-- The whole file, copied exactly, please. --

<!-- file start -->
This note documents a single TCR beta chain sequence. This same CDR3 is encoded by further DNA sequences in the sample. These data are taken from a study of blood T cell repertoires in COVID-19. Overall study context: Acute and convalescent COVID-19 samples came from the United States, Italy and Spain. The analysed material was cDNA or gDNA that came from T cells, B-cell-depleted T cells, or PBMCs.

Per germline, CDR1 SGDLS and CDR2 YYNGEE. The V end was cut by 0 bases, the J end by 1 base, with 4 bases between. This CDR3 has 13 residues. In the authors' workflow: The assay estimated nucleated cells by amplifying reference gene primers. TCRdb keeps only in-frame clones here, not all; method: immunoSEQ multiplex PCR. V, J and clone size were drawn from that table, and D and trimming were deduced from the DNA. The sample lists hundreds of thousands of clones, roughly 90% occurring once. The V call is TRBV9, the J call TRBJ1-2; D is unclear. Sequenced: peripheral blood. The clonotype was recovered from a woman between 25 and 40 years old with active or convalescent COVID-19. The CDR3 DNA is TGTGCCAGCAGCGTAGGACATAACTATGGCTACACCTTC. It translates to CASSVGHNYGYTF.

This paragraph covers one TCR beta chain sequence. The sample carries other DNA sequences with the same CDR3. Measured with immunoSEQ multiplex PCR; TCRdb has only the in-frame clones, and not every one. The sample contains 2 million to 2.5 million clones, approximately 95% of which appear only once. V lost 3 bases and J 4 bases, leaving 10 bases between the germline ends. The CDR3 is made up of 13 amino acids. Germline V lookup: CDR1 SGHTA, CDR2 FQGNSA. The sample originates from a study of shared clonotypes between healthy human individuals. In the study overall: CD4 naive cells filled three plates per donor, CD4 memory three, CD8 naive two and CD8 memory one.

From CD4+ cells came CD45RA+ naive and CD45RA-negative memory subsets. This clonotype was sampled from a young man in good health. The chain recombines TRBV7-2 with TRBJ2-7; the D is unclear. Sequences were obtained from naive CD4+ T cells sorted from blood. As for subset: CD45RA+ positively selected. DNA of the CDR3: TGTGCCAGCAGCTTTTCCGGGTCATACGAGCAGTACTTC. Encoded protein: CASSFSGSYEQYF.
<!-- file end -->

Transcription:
This note documents a single TCR beta chain sequence. This same CDR3 is encoded by further DNA sequences in the sample. These data are taken from a study of blood T cell repertoires in COVID-19. Overall study context: Acute and convalescent COVID-19 samples came from the United States, Italy and Spain. The analysed material was cDNA or gDNA that came from T cells, B-cell-depleted T cells, or PBMCs.

Per germline, CDR1 SGDLS and CDR2 YYNGEE. The V end was cut by 0 bases, the J end by 1 base, with 4 bases between. This CDR3 has 13 residues. In the authors' workflow: The assay estimated nucleated cells by amplifying reference gene primers. TCRdb keeps only in-frame clones here, not all; method: immunoSEQ multiplex PCR. V, J and clone size were drawn from that table, and D and trimming were deduced from the DNA. The sample lists hundreds of thousands of clones, roughly 90% occurring once. The V call is TRBV9, the J call TRBJ1-2; D is unclear. Sequenced: peripheral blood. The clonotype was recovered from a woman between 25 and 40 years old with active or convalescent COVID-19. The CDR3 DNA is TGTGCCAGCAGCGTAGGACATAACTATGGCTACACCTTC. It translates to CASSVGHNYGYTF.

This paragraph covers one TCR beta chain sequence. The sample carries other DNA sequences with the same CDR3. Measured with immunoSEQ multiplex PCR; TCRdb has only the in-frame clones, and not every one. The sample contains 2 million to 2.5 million clones, approximately 95% of which appear only once. V lost 3 bases and J 4 bases, leaving 10 bases between the germline ends. The CDR3 is made up of 13 amino acids. Germline V lookup: CDR1 SGHTA, CDR2 FQGNSA. The sample originates from a study of shared clonotypes between healthy human individuals. In the study overall: CD4 naive cells filled three plates per donor, CD4 memory three, CD8 naive two and CD8 memory one.

From CD4+ cells came CD45RA+ naive and CD45RA-negative memory subsets. This clonotype was sampled from a young man in good health. The chain recombines TRBV7-2 with TRBJ2-7; the D is unclear. Sequences were obtained from naive CD4+ T cells sorted from blood. As for subset: CD45RA+ positively selected. DNA of the CDR3: TGTGCCAGCAGCTTTTCCGGGTCATACGAGCAGTACTTC. Encoded protein: CASSFSGSYEQYF.